Box-checking is a game of no responsibility

A worker at the coalface (who chooses not to be named) tells CPAG about the disparities in social service organisations across the nation, and the problems they may face due to the limitations of criteria box-checking. 

I am alarmed by what I see on a daily basis: despite the rhetoric around Whānau Ora, families are falling through the cracks and damaged for life. It is dispiriting to work every day, observing the silos where information is kept tightly held, and feel less and less hopeful - especially for families where there is any disability or special need. 

Every student of social theory knows about Maslow’s hierarchy of needs. He suggests that people can only begin to explore and realise their human potential once their basic creature needs are secure: these basic needs are food, water, shelter and rest. Unless people have reliable access to these fundamental requirements, they are only surviving, not living.

For many families, housing choice is limited to garages – accessible (cars can’t climb stairs either), open plan and affordable. Nobody in their right mind would call such a choice ‘acceptable’ – cramped space and inadequate facilities; no privacy and no insulation – it is a recipe for continuing health problems to compound the disability already being suffered. But who can they turn to for a more acceptable alternative?

Many struggling working families are unable to access social housing assistance due to ineligibility, while some emergency housing providers cannot assist families in need unless they are on the social housing register. Where families are working and not on a benefit, they may have no contact with Work and Income (WINZ) except for when applying for the Accommodation Supplement. This is where a crack to fall through, becomes a chasm. A full-time minimum wage job, even with other supports such as the Accommodation Supplement and Working for Families, cannot provide an adequate income to service the cost of a private rental, especially in the major cities.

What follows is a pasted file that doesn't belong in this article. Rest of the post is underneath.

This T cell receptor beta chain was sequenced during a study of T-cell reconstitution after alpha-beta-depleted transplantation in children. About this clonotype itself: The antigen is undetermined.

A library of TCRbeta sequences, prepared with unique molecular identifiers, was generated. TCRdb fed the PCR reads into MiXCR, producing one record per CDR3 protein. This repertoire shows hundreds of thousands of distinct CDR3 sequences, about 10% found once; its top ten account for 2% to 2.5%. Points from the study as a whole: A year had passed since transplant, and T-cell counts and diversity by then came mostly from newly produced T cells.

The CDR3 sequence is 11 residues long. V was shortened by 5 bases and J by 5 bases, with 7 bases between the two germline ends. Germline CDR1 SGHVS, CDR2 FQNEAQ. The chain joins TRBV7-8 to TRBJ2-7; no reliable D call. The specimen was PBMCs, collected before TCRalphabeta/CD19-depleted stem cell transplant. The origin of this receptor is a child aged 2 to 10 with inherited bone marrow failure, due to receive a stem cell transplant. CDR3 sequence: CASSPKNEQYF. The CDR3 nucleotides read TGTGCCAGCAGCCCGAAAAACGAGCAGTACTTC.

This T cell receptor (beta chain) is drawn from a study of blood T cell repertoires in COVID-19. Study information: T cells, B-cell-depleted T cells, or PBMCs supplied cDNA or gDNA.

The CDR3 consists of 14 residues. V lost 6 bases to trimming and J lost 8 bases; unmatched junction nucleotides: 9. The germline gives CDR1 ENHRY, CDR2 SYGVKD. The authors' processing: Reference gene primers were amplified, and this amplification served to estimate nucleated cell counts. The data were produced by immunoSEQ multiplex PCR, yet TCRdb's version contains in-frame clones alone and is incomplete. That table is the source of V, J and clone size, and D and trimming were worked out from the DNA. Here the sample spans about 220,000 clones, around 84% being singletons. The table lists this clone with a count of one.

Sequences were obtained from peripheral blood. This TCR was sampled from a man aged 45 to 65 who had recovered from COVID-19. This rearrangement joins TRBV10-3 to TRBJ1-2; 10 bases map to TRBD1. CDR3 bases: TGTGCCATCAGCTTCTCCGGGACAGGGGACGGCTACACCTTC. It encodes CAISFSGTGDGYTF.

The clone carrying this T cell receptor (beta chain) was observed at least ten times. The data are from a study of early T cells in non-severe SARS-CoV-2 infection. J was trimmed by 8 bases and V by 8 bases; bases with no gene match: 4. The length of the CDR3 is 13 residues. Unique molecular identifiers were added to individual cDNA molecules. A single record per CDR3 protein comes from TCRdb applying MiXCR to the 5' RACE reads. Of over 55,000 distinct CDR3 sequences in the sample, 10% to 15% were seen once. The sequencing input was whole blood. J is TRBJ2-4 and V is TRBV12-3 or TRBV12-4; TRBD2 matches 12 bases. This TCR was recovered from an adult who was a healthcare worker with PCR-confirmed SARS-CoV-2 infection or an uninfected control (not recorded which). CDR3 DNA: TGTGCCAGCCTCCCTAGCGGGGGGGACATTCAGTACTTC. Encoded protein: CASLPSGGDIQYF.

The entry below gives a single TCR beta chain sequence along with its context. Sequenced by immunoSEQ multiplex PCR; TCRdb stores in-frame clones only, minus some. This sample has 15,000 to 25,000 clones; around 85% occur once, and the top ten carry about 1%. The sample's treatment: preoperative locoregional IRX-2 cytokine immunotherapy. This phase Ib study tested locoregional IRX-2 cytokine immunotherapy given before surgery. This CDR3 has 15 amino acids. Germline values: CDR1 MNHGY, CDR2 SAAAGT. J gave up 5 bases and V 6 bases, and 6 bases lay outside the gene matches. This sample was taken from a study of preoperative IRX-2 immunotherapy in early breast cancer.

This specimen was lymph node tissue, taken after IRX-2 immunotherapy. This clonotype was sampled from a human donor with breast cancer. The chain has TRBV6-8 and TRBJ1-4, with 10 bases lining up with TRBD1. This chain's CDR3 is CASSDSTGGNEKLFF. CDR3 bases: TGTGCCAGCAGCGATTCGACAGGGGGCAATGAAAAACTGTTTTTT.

Government agencies charged with care and housing, headed by WINZ, assess all cases against fixed criteria. It is all too common to find that MSD are actually aware of the poor living conditions many families are living in, but if it ticks the boxes then there’s no action needed. Moreover, there seems to be varying levels of  tolerance for a tick:

  • Is it available? {Tick]

  • Is it accessible? [tick]

  • Is it affordable? [tick]

  • Is it sustainable? [tick: the landlord is happy – cars don’t pay rent]

  • Is it suitable? [nnnno,– but hey, four out of five’s not bad]

How does the family with a disabled child meet the need for adequate shelter, when they need specific wheelchair access into the house, and then into the living rooms, bedrooms, bathroom, and toilet?

Agencies charged with children’s safety and wellbeing, such as Oranga Tamariki are similarly hampered by restrictive criteria, such as that which defines children as being ‘at risk’.

There are Children’s Teams, who are a co-ordination of services in brought together in certain regions to provide solutions for children where the need is great. Their representatives make contact with families based on referrals from practitioners, such as social workers in schools, GPs, hospital staff. But despite their heroic efforts, including really creative solutions, thinking outside the box for families and whānau, and iwi involvement, they are stretched beyond their limits.

But, if a case is felt to be beyond the scope of a Children’s Team, they may make a referral to Oranga Tamariki. A problem here is that Oranga Tamariki may reject these referrals because of their strict ‘at risk’ criteria, and children and families may get lost in the system. Because of the limitations of their criteria, there is an overflow of need, and an undersupply of services able to provide for the needs of children who are deemed ineligible, despite that they clearly are in need. A lack of consistency around protocol in Children’s Teams from region to region, may  increase the risk of some children falling through the cracks.

The tragedy is that government-mandated support systems are permitting nothing more than survival. We are poorer, not only because we must continue to fund the ongoing health issues that are the inevitable consequence of inadequate housing, but also because our society is denied the potential that these families might have achieved. They deserve better, and so do we.